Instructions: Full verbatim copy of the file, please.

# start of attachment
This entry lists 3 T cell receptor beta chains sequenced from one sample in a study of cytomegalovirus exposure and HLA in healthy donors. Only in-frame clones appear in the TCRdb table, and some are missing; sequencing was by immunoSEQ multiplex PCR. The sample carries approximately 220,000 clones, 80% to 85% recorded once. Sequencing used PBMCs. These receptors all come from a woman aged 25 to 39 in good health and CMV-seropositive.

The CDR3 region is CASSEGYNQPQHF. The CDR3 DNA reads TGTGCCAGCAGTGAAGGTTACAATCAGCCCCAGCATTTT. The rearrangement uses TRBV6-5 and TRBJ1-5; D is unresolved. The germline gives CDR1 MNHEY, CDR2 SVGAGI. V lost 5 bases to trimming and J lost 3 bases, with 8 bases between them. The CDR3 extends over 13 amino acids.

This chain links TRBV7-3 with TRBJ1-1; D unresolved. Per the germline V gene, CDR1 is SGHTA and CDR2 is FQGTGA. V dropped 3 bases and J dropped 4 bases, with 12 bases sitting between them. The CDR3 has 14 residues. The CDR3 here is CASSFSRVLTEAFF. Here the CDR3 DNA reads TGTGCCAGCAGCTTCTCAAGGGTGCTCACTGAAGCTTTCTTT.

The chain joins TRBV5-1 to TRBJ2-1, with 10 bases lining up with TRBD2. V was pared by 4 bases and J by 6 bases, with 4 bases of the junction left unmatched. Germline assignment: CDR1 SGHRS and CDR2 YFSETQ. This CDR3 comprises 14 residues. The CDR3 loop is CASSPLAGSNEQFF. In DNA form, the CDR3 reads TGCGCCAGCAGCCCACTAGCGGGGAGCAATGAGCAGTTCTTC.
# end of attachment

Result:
This entry lists 3 T cell receptor beta chains sequenced from one sample in a study of cytomegalovirus exposure and HLA in healthy donors. Only in-frame clones appear in the TCRdb table, and some are missing; sequencing was by immunoSEQ multiplex PCR. The sample carries approximately 220,000 clones, 80% to 85% recorded once. Sequencing used PBMCs. These receptors all come from a woman aged 25 to 39 in good health and CMV-seropositive.

The CDR3 region is CASSEGYNQPQHF. The CDR3 DNA reads TGTGCCAGCAGTGAAGGTTACAATCAGCCCCAGCATTTT. The rearrangement uses TRBV6-5 and TRBJ1-5; D is unresolved. The germline gives CDR1 MNHEY, CDR2 SVGAGI. V lost 5 bases to trimming and J lost 3 bases, with 8 bases between them. The CDR3 extends over 13 amino acids.

This chain links TRBV7-3 with TRBJ1-1; D unresolved. Per the germline V gene, CDR1 is SGHTA and CDR2 is FQGTGA. V dropped 3 bases and J dropped 4 bases, with 12 bases sitting between them. The CDR3 has 14 residues. The CDR3 here is CASSFSRVLTEAFF. Here the CDR3 DNA reads TGTGCCAGCAGCTTCTCAAGGGTGCTCACTGAAGCTTTCTTT.

The chain joins TRBV5-1 to TRBJ2-1, with 10 bases lining up with TRBD2. V was pared by 4 bases and J by 6 bases, with 4 bases of the junction left unmatched. Germline assignment: CDR1 SGHRS and CDR2 YFSETQ. This CDR3 comprises 14 residues. The CDR3 loop is CASSPLAGSNEQFF. In DNA form, the CDR3 reads TGCGCCAGCAGCCCACTAGCGGGGAGCAATGAGCAGTTCTTC.